As a student, Loh also played on a softball team with a group of veterans. 
“There were guys who were fifty years old, going back to school, and it was great just hanging out with them, talking to them. So there’s a lot there, so don’t forget to learn from those people too.” 
He also remembers his professors being really dedicated, and he especially enjoyed studying with Winston Langley, who is now the provost. 
“He’s the one who set me on this path,” Loh says. “His international relations class, I just remember it being so interesting, because we were reading case law about specific instances and also you start thinking about how would you establish law on the moon, because that’s international law, because the moon is shared in some sense.” 
After that class Winston Langley became Loh’s advisor. 
“I owe a debt to that guy,” he says. “He was the one who said, ‘Hey, have you thought about going to law school?’” 
At UMass Boston, Loh learned to raise his expectations of himself. 
“I’m not necessarily saying we’re walking around with our heads down, but I think there’s this idea that UMass Boston is not really a premier school. But we know that we work hard [and] do the best we can under the circumstances we find ourselves.” 
If you ever go back and read some of the Mass Media articles Loh wrote, he was very critical of the administrators. 
“You could say I was young and a little bit bitter, and maybe even angry that here I am trying to go to school, and they’re making it as difficult as possible by doubling or tripling my tuition and fees, making it so difficult that I have to use credit cards.” 
Loh would like to see administrators focusing on keeping, and even raising more state funding, rather than looking to raise fees, because investments in education yield great returns over time.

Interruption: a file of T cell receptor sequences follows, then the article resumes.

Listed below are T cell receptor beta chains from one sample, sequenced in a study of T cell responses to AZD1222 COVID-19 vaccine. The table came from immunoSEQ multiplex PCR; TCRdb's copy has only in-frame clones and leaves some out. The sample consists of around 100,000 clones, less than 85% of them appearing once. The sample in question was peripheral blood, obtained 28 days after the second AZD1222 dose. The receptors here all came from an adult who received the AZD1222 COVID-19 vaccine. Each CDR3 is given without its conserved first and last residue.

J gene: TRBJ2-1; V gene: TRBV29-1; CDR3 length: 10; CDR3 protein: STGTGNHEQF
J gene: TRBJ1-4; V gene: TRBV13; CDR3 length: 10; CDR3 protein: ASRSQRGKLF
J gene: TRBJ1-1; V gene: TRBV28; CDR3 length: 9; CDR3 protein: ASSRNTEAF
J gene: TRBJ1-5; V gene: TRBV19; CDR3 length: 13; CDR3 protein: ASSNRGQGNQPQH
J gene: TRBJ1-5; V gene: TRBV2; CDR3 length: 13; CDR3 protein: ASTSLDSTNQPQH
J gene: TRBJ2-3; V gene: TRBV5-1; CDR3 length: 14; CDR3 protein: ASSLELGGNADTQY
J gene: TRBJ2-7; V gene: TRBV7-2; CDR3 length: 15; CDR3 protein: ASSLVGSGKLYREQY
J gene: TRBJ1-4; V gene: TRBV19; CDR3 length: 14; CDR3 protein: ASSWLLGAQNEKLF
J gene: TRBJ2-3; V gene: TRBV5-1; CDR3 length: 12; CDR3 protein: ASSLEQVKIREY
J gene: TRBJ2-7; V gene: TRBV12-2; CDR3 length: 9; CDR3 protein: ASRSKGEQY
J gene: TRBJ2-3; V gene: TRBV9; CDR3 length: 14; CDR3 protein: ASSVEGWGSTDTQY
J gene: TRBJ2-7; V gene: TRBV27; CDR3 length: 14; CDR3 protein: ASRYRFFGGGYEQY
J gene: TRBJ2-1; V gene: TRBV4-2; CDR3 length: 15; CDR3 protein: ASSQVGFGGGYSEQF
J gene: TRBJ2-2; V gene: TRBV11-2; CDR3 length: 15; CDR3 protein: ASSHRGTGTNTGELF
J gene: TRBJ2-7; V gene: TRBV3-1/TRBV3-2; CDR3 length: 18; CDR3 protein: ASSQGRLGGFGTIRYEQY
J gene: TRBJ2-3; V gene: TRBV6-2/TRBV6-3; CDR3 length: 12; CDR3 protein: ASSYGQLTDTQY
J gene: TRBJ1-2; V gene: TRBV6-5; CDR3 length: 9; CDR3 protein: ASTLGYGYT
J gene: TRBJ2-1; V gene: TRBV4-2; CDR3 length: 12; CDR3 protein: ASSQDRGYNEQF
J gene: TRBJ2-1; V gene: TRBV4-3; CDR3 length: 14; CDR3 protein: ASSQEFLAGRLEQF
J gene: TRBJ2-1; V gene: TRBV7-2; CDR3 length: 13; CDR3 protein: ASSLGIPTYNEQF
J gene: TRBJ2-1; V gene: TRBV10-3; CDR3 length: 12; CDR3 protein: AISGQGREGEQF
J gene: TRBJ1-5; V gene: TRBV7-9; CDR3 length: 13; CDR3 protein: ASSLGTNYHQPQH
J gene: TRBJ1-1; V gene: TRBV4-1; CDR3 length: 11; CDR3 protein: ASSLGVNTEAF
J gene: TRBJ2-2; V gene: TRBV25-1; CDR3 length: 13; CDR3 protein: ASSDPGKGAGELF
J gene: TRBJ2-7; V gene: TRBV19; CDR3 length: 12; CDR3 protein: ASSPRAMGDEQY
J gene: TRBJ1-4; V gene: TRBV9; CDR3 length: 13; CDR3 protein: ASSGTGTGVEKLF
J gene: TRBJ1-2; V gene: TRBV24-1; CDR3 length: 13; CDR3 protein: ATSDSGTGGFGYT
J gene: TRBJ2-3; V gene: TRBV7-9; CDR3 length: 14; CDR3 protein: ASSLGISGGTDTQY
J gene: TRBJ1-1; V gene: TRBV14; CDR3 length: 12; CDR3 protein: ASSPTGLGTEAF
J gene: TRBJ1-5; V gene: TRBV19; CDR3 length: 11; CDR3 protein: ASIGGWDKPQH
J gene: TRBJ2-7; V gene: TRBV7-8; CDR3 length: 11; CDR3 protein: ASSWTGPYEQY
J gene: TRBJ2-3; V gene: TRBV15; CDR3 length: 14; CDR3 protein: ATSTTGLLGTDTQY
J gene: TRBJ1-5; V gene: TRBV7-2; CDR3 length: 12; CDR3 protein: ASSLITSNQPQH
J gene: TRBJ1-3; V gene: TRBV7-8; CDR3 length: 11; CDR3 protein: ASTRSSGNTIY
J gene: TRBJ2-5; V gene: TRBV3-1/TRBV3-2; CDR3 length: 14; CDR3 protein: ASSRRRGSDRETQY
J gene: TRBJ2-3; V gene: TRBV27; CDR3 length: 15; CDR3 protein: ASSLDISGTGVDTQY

As a UMass Boston student, Loh also learned how much of a positive difference state and local government could make on people’s lives. 
“I got an opportunity to represent the entire campus at the UMass Trustee Board, and I said a few things in a way that probably was more angry than anything else, but I was still youthful, and I did not know better, but at least I got an opportunity to stand up for something in a way that maybe made a little difference.” 
In one meeting he actually convinced the board to not raise the tuition. 
“It eventually went up, but at least I got one person to change her mind, and prevented them for at least about a week, maybe two weeks from voting on a tuition increase in the magnitude that they were considering, so I felt like I was able to accomplish something at least in the short term, and maybe some other legislators read that newspaper article, and then said, you know, these students are really hurting here. We really have to reset our priorities.” 
Loh thinks the whole culture of the school, as well as vision, has changed for the better under Chancellor Keith Motley. 
“I think UMass Boston, more than any other university around here, really is here for students in the Massachusetts and New England region.” 
After graduation, Loh clerked in the Massachusetts Attorney General’s Office, and eventually worked his way into a law degree. Now he is a law firm partner working with start up companies. 
“Last year in my taxes, I paid back more than all the tuition and fees that I paid to UMass Boston in just one year. So whatever the subsidy was, I paid that back probably ten times in my career right now, and I’m going to keep doing this. So clearly, they’re getting a really good return on me and a vast majority of us, so it’s a really, really good investment, a huge investment, more than probably any other investment that they’re making.” 
“Any society that invests in education is going to do well, and obviously you have to tinker with the specifics, but I think the general concept should be: invest in the education and you’ll get a great return.”

About the Contributor
Caleb Nelson served as the following positions for The Mass Media the following years: Editor-in-Chief: Fall 2010; 2010-2011; Fall 2011 News Editor: Spring 2009; 2009-2010